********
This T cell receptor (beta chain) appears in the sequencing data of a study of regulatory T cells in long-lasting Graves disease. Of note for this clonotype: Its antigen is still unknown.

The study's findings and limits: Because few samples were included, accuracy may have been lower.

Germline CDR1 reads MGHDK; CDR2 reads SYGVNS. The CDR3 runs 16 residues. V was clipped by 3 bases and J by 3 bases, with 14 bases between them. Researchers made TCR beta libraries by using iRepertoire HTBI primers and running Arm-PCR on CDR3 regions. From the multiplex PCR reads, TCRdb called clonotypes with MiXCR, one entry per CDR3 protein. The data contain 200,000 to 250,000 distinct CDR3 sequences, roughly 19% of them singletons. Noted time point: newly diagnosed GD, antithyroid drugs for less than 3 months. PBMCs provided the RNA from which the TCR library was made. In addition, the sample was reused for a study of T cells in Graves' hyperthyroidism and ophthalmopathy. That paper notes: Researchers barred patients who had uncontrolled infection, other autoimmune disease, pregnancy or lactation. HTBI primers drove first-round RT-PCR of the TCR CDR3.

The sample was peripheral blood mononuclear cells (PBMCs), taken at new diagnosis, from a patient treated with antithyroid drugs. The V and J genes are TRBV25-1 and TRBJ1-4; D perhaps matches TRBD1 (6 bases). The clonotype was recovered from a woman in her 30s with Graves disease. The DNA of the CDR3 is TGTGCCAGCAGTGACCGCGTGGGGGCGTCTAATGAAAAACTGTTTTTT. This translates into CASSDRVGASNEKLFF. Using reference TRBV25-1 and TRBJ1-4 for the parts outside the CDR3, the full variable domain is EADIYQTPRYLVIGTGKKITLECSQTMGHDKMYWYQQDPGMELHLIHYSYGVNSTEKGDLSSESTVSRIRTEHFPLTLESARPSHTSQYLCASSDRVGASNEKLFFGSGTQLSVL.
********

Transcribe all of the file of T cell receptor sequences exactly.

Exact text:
This T cell receptor (beta chain) appears in the sequencing data of a study of regulatory T cells in long-lasting Graves disease. Of note for this clonotype: Its antigen is still unknown.

The study's findings and limits: Because few samples were included, accuracy may have been lower.

Germline CDR1 reads MGHDK; CDR2 reads SYGVNS. The CDR3 runs 16 residues. V was clipped by 3 bases and J by 3 bases, with 14 bases between them. Researchers made TCR beta libraries by using iRepertoire HTBI primers and running Arm-PCR on CDR3 regions. From the multiplex PCR reads, TCRdb called clonotypes with MiXCR, one entry per CDR3 protein. The data contain 200,000 to 250,000 distinct CDR3 sequences, roughly 19% of them singletons. Noted time point: newly diagnosed GD, antithyroid drugs for less than 3 months. PBMCs provided the RNA from which the TCR library was made. In addition, the sample was reused for a study of T cells in Graves' hyperthyroidism and ophthalmopathy. That paper notes: Researchers barred patients who had uncontrolled infection, other autoimmune disease, pregnancy or lactation. HTBI primers drove first-round RT-PCR of the TCR CDR3.

The sample was peripheral blood mononuclear cells (PBMCs), taken at new diagnosis, from a patient treated with antithyroid drugs. The V and J genes are TRBV25-1 and TRBJ1-4; D perhaps matches TRBD1 (6 bases). The clonotype was recovered from a woman in her 30s with Graves disease. The DNA of the CDR3 is TGTGCCAGCAGTGACCGCGTGGGGGCGTCTAATGAAAAACTGTTTTTT. This translates into CASSDRVGASNEKLFF. Using reference TRBV25-1 and TRBJ1-4 for the parts outside the CDR3, the full variable domain is EADIYQTPRYLVIGTGKKITLECSQTMGHDKMYWYQQDPGMELHLIHYSYGVNSTEKGDLSSESTVSRIRTEHFPLTLESARPSHTSQYLCASSDRVGASNEKLFFGSGTQLSVL.